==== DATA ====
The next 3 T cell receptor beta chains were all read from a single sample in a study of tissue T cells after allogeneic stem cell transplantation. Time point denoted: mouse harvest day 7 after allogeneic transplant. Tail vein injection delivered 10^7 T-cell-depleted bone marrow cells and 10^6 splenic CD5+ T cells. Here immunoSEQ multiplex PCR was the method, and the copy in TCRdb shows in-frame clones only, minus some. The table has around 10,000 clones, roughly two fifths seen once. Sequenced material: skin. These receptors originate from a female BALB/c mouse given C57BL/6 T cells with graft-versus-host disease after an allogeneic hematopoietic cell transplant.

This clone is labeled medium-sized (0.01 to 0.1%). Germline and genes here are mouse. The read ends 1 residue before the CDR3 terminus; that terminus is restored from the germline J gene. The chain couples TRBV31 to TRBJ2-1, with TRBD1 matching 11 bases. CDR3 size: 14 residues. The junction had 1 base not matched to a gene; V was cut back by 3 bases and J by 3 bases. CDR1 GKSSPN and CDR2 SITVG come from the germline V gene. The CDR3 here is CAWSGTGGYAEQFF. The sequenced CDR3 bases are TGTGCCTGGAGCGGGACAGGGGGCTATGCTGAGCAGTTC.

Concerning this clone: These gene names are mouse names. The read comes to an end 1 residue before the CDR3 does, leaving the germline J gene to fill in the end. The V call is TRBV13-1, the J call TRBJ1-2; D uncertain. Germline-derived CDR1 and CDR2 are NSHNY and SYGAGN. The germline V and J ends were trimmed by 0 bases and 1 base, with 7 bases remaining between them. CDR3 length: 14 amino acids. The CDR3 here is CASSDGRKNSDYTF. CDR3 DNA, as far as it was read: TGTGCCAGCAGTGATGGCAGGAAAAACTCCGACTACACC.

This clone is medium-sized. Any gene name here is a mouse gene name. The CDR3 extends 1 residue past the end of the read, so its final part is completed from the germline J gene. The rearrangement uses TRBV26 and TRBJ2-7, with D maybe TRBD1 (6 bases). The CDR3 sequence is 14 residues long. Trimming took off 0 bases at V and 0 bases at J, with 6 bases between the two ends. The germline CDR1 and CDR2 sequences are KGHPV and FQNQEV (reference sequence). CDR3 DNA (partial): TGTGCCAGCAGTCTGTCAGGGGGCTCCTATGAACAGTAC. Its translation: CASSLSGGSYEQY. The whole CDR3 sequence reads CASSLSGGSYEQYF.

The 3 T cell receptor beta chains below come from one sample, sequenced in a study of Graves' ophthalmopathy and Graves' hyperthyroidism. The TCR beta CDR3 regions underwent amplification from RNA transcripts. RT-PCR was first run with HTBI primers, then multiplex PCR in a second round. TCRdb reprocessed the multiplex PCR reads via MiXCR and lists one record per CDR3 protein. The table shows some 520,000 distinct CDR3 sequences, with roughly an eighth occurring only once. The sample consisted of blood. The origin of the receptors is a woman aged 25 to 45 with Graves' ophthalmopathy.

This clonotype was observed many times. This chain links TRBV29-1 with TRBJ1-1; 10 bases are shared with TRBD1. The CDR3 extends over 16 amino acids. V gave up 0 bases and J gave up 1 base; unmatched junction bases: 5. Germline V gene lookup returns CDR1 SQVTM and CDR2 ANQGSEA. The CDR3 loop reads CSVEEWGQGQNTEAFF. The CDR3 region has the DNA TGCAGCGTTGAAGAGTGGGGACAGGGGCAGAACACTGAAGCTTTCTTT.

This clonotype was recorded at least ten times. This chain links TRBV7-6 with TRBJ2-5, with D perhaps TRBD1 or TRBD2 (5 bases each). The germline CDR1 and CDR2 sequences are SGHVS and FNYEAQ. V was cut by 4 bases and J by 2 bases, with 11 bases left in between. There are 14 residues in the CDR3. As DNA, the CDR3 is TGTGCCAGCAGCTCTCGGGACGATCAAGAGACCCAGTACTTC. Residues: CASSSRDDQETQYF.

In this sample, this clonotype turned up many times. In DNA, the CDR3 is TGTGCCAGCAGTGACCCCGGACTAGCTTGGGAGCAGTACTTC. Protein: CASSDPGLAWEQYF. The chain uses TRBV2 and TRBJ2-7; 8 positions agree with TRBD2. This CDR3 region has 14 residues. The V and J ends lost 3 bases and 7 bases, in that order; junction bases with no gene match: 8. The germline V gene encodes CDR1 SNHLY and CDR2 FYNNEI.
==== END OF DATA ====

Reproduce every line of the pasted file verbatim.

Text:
The next 3 T cell receptor beta chains were all read from a single sample in a study of tissue T cells after allogeneic stem cell transplantation. Time point denoted: mouse harvest day 7 after allogeneic transplant. Tail vein injection delivered 10^7 T-cell-depleted bone marrow cells and 10^6 splenic CD5+ T cells. Here immunoSEQ multiplex PCR was the method, and the copy in TCRdb shows in-frame clones only, minus some. The table has around 10,000 clones, roughly two fifths seen once. Sequenced material: skin. These receptors originate from a female BALB/c mouse given C57BL/6 T cells with graft-versus-host disease after an allogeneic hematopoietic cell transplant.

This clone is labeled medium-sized (0.01 to 0.1%). Germline and genes here are mouse. The read ends 1 residue before the CDR3 terminus; that terminus is restored from the germline J gene. The chain couples TRBV31 to TRBJ2-1, with TRBD1 matching 11 bases. CDR3 size: 14 residues. The junction had 1 base not matched to a gene; V was cut back by 3 bases and J by 3 bases. CDR1 GKSSPN and CDR2 SITVG come from the germline V gene. The CDR3 here is CAWSGTGGYAEQFF. The sequenced CDR3 bases are TGTGCCTGGAGCGGGACAGGGGGCTATGCTGAGCAGTTC.

Concerning this clone: These gene names are mouse names. The read comes to an end 1 residue before the CDR3 does, leaving the germline J gene to fill in the end. The V call is TRBV13-1, the J call TRBJ1-2; D uncertain. Germline-derived CDR1 and CDR2 are NSHNY and SYGAGN. The germline V and J ends were trimmed by 0 bases and 1 base, with 7 bases remaining between them. CDR3 length: 14 amino acids. The CDR3 here is CASSDGRKNSDYTF. CDR3 DNA, as far as it was read: TGTGCCAGCAGTGATGGCAGGAAAAACTCCGACTACACC.

This clone is medium-sized. Any gene name here is a mouse gene name. The CDR3 extends 1 residue past the end of the read, so its final part is completed from the germline J gene. The rearrangement uses TRBV26 and TRBJ2-7, with D maybe TRBD1 (6 bases). The CDR3 sequence is 14 residues long. Trimming took off 0 bases at V and 0 bases at J, with 6 bases between the two ends. The germline CDR1 and CDR2 sequences are KGHPV and FQNQEV (reference sequence). CDR3 DNA (partial): TGTGCCAGCAGTCTGTCAGGGGGCTCCTATGAACAGTAC. Its translation: CASSLSGGSYEQY. The whole CDR3 sequence reads CASSLSGGSYEQYF.

The 3 T cell receptor beta chains below come from one sample, sequenced in a study of Graves' ophthalmopathy and Graves' hyperthyroidism. The TCR beta CDR3 regions underwent amplification from RNA transcripts. RT-PCR was first run with HTBI primers, then multiplex PCR in a second round. TCRdb reprocessed the multiplex PCR reads via MiXCR and lists one record per CDR3 protein. The table shows some 520,000 distinct CDR3 sequences, with roughly an eighth occurring only once. The sample consisted of blood. The origin of the receptors is a woman aged 25 to 45 with Graves' ophthalmopathy.

This clonotype was observed many times. This chain links TRBV29-1 with TRBJ1-1; 10 bases are shared with TRBD1. The CDR3 extends over 16 amino acids. V gave up 0 bases and J gave up 1 base; unmatched junction bases: 5. Germline V gene lookup returns CDR1 SQVTM and CDR2 ANQGSEA. The CDR3 loop reads CSVEEWGQGQNTEAFF. The CDR3 region has the DNA TGCAGCGTTGAAGAGTGGGGACAGGGGCAGAACACTGAAGCTTTCTTT.

This clonotype was recorded at least ten times. This chain links TRBV7-6 with TRBJ2-5, with D perhaps TRBD1 or TRBD2 (5 bases each). The germline CDR1 and CDR2 sequences are SGHVS and FNYEAQ. V was cut by 4 bases and J by 2 bases, with 11 bases left in between. There are 14 residues in the CDR3. As DNA, the CDR3 is TGTGCCAGCAGCTCTCGGGACGATCAAGAGACCCAGTACTTC. Residues: CASSSRDDQETQYF.

In this sample, this clonotype turned up many times. In DNA, the CDR3 is TGTGCCAGCAGTGACCCCGGACTAGCTTGGGAGCAGTACTTC. Protein: CASSDPGLAWEQYF. The chain uses TRBV2 and TRBJ2-7; 8 positions agree with TRBD2. This CDR3 region has 14 residues. The V and J ends lost 3 bases and 7 bases, in that order; junction bases with no gene match: 8. The germline V gene encodes CDR1 SNHLY and CDR2 FYNNEI.